FROM THE PULASKI COUNTY CIRCUIT COURT, FIFTH DIVISION [NO.
60CR-17-923] HONORABLE WENDELL GRIFFEN, JUDGE
Terrence Cain and Jimmy C. Morris, Jr., for appellant.
Rutledge, Att'y Gen., by: Rachel Kemp, Ass't
Att'y Gen., for appellee.
BRANDON J. HARRISON, JUDGE
case turns on whether the State proved that Allen Bradley,
who was already a felon, constructively possessed a Glock
semiautomatic 9 mm pistol on 16 February 2017 in violation of
Ark. Code Ann. § 5-73-103(c)(1)(A) (Repl. 2016). A
police officer found a gun inside a cardboard box that was
either near or within a shed approximately twenty yards from
where Bradley was arrested in the backyard of a jointly
occupied house. After a bench trial, the circuit court
convicted Bradley of being a felon in possession of a
firearm. The court sentenced Bradley to twenty years'
imprisonment in the Arkansas Department of Correction and
four years' suspended imposition of sentence. Bradley
appeals the conviction and argues that the record does not
sufficiently support it. We agree that the State did not
sufficiently prove that Bradley constructively possessed a
firearm in violation of the law and therefore reverse the
alleged domestic disturbance at a house in Little Rock, to
which police officers were dispatched, ended with
Bradley's arrest and the State charging him with six
offenses: a felon possessing a firearm; felony aggravated
assault on household or family member; felony aggravated
assault (two counts); felony third-degree battery; and a
up the story with the on-scene police officers telling the
circuit court about finding Bradley in the backyard of the
house to which they had been called. And we confine our
summary of the evidence to the firearm-possession charge for
reasons that will become clear in due course.
the bench trial, Little Rock police officer Timothy Pope
testified that Bradley did not have a gun on his person when
he was arrested in the backyard. According to Officer Pope,
Bradley was arrested "probably 25 feet from the back
door-25 yards or so from the back door of [the] house."
The 9 mm handgun, according to Officer Pope, "was found
in the backyard right outside the back door" by Officer
cross-examination, Officer Pope said that he had talked to
two people in the front yard, but he did not speak with
people who were inside the house. He said an older teenager,
a preteen, and a "younger baby" were inside the
house. When asked, the officer agreed that other people could
have been in the backyard before he arrested Bradley. When
asked by defense counsel where Officer McGuire found the gun,
Officer Pope said, "I don't know where he found it.
There was-once you go out the back door, there's a small
shed. I did see the small shed in the backyard[.]"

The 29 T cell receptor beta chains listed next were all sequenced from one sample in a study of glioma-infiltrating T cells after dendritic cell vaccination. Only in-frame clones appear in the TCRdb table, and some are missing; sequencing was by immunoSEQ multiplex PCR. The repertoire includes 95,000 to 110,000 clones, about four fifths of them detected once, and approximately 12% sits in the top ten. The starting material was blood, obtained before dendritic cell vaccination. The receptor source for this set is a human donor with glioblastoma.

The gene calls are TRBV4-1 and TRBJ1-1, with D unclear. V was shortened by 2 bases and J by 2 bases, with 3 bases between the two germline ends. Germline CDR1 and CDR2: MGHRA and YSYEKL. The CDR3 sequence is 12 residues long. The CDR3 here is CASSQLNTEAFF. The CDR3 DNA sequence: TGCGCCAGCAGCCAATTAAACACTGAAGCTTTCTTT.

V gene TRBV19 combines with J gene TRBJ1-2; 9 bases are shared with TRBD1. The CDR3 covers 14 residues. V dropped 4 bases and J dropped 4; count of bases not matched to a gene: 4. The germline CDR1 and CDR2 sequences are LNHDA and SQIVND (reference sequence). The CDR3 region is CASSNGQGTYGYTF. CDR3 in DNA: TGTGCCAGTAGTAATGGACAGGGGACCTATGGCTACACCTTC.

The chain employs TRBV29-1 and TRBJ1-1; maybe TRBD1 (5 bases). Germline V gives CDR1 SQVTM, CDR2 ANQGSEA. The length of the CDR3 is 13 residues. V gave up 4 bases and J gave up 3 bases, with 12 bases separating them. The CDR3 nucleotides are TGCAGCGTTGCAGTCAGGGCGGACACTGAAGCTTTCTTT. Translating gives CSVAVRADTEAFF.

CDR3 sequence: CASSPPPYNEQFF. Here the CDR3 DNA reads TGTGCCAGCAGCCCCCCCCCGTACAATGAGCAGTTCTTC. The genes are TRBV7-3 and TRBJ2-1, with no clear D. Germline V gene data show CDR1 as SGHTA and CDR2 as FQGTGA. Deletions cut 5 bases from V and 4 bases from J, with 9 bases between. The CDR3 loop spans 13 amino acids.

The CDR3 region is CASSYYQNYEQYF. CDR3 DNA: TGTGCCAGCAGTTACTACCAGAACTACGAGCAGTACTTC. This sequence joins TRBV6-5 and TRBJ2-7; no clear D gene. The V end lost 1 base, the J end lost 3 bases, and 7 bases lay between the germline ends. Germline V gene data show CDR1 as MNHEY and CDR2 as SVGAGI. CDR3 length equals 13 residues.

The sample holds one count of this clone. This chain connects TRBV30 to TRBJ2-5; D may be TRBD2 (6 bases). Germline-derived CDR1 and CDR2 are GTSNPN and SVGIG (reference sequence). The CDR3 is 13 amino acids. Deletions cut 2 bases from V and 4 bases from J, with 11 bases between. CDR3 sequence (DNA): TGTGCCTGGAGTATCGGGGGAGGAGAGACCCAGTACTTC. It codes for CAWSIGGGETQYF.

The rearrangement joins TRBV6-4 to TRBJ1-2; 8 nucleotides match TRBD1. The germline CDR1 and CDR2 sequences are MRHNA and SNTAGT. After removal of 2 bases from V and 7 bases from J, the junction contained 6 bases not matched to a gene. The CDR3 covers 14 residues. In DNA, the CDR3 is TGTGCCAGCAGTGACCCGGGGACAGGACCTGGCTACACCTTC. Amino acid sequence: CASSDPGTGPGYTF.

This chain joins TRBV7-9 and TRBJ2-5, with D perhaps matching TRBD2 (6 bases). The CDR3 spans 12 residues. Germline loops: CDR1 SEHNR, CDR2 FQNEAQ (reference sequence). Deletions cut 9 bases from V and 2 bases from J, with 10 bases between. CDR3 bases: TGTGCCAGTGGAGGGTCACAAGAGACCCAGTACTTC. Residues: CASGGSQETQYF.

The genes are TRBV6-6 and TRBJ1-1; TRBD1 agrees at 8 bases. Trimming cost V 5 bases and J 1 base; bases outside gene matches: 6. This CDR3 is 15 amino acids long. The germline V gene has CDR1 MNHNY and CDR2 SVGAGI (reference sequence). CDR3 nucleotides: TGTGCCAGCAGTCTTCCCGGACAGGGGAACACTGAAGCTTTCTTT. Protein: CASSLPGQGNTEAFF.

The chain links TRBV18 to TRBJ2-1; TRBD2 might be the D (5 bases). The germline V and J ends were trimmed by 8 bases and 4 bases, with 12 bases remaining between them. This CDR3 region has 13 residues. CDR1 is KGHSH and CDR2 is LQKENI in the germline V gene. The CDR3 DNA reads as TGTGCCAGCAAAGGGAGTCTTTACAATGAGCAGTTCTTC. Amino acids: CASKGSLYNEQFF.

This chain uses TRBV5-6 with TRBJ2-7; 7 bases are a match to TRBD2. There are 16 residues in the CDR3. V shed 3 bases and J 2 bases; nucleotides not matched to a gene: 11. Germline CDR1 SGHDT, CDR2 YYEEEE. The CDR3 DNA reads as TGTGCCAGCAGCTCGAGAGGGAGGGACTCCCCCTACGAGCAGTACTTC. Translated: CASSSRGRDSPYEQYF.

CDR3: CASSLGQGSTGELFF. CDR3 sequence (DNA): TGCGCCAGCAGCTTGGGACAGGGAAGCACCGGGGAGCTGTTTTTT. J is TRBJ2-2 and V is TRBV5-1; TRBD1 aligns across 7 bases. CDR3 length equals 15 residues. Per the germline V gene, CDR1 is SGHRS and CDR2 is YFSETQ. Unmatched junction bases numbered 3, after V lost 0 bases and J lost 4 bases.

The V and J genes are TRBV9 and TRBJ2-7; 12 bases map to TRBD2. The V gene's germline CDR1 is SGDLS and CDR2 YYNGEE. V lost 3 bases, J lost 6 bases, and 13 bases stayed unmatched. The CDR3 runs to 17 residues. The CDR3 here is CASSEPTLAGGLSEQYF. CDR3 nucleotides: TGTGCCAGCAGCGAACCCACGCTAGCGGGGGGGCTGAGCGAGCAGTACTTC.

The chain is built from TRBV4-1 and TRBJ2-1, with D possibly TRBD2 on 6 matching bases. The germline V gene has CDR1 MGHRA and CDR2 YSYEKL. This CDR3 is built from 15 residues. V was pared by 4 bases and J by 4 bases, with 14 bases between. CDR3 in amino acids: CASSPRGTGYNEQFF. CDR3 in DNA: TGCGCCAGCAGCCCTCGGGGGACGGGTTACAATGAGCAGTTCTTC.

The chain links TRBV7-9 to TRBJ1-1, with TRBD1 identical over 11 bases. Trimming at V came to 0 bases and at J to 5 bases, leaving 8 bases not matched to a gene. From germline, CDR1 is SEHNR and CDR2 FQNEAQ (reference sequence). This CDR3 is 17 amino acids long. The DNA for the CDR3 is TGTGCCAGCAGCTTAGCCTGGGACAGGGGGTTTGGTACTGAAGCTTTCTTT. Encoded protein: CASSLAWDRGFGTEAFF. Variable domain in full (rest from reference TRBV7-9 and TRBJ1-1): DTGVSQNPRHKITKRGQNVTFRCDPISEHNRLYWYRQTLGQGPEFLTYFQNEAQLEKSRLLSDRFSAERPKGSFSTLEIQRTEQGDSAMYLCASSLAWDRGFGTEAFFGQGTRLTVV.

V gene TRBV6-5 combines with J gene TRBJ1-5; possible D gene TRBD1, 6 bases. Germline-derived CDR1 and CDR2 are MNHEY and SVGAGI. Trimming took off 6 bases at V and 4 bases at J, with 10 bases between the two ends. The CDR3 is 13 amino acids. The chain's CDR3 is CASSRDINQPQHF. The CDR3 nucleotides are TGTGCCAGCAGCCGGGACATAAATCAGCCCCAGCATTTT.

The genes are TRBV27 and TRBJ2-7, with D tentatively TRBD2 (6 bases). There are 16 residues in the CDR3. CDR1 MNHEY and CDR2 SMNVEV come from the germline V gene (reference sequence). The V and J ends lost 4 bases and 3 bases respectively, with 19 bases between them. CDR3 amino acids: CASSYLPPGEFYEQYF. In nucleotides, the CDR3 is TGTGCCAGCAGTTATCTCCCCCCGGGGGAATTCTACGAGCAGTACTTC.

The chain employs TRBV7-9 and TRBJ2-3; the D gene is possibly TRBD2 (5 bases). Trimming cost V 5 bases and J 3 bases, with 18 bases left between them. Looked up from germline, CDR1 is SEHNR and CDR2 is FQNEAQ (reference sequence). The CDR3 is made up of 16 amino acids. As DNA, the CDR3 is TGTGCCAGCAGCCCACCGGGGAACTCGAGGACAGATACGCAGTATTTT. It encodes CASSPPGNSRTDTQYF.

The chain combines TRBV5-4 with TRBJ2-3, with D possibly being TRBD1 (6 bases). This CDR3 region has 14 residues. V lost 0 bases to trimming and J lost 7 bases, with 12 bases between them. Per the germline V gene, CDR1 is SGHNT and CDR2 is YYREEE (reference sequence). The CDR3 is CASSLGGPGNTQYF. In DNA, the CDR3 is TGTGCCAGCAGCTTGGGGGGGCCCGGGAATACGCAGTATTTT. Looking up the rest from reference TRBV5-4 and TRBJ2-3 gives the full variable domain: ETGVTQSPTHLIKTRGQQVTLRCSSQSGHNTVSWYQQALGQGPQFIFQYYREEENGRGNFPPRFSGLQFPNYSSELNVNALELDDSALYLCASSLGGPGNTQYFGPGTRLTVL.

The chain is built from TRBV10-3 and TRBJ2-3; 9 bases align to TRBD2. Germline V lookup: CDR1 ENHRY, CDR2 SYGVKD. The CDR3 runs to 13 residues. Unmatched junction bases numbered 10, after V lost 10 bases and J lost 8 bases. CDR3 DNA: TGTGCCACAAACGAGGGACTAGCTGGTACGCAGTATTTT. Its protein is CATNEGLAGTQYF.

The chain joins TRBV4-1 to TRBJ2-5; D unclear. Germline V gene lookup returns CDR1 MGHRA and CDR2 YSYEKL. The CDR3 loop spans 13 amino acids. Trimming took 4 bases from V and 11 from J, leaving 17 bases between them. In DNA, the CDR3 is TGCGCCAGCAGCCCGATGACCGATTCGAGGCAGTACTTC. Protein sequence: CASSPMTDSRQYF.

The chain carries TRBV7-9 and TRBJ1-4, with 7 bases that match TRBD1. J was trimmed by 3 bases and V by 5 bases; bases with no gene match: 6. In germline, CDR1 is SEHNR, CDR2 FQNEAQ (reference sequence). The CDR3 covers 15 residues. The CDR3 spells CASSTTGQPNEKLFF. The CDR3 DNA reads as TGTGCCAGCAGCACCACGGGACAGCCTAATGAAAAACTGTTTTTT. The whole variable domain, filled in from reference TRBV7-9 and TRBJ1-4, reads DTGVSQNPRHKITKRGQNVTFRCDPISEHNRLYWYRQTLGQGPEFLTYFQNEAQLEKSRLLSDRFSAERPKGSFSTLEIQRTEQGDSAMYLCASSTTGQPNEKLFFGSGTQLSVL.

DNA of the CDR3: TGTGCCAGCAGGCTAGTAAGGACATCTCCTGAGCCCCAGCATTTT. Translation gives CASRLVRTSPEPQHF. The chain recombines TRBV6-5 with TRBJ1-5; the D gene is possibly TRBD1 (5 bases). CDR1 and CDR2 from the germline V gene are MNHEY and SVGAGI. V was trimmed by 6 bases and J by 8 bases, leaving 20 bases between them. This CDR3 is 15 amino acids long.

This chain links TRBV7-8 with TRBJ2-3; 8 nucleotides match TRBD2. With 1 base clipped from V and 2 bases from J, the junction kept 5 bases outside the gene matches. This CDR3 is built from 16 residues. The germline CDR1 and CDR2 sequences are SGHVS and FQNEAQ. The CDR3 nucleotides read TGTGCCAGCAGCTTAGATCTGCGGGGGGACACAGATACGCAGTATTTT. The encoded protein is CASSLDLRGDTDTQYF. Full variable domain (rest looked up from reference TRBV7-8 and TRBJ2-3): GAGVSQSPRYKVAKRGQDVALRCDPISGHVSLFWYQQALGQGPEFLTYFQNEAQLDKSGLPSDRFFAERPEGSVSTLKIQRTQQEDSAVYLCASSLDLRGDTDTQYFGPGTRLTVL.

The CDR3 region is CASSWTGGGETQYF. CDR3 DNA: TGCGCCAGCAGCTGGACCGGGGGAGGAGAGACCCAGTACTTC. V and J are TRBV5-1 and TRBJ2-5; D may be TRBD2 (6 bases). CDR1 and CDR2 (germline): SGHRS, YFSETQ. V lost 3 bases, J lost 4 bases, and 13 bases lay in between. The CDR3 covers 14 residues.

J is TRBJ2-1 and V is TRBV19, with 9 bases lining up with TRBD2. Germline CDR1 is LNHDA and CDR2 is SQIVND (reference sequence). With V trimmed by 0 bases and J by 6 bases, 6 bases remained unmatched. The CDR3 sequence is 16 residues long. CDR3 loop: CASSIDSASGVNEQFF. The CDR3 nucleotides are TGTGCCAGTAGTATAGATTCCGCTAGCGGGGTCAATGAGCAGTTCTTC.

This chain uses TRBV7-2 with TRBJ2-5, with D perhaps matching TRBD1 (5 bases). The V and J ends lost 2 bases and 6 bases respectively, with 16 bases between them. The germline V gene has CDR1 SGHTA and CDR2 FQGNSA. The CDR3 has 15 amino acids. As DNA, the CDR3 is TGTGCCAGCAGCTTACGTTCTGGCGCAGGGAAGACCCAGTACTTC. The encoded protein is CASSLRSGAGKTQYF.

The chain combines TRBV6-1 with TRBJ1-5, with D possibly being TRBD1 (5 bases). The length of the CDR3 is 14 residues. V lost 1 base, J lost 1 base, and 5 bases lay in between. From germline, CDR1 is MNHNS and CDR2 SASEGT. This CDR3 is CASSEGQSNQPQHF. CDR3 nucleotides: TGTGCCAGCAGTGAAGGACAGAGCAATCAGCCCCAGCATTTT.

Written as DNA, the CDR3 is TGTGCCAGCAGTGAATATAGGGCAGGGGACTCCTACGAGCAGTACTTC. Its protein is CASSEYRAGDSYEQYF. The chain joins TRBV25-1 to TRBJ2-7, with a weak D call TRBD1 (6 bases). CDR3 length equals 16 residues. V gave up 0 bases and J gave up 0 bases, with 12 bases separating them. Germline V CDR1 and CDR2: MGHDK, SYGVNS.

Officer Pope could not say how far the shed was from the back
door of the house. Officer Pope said that he did not see
Bradley with the gun, did not see anyone find the gun, and
did not test the gun to see if Bradley had touched it.
Bradley, according to Officer Pope, was "exiting the
area" but was not running when he was arrested in the
Rock police officer Steve McGuire said that he found a Glock
pistol "in a metal storage building behind the residence
and it was inside of a cardboard box." He agreed that
"it was visible from outside that building" and
"in the backyard of the residence." Officer McGuire
identified State's exhibit no. 4 as a picture of the gun
inside an open cardboard box. When Officer McGuire found the
gun, there was a round in the chamber and a loaded magazine
in it. Photographs of the magazine were admitted as
State's exhibit nos. 5 and 6. The officer also identified
the open cardboard box in which the gun was found as
State's exhibit no. 7; and the gun itself was marked
State's exhibit no. 8. Officer McGuire did not
participate in taking Bradley into physical custody because
he was "across the yard" at the time. According to
Officer McGuire, Bradley's arrest occurred twenty yards
from where the gun was located.
cross-examination Officer McGuire said that he never saw
Bradley touch the weapon, that there were several people in
the house when the police arrived, that he did not know the
nature of the relationship Bradley had with the residents,
and that the gun he recovered was never tested for
Tony Nativi testified too. He said he did not know the number
of people in the house or their ages, but there were some
children "in their teenage years." He did not see
Bradley possess a gun or hurt anyone while he was there.
Aaron Oncaen was the fourth law-enforcement officer to
testify. He filled out an arrest-disposition form for Bradley
on 16 February 2017. The detective said that he had completed
a Miranda rights form the same day on Bradley's
behalf. When asked, he agreed that Bradley had indicated that
his address was the same one as the house ...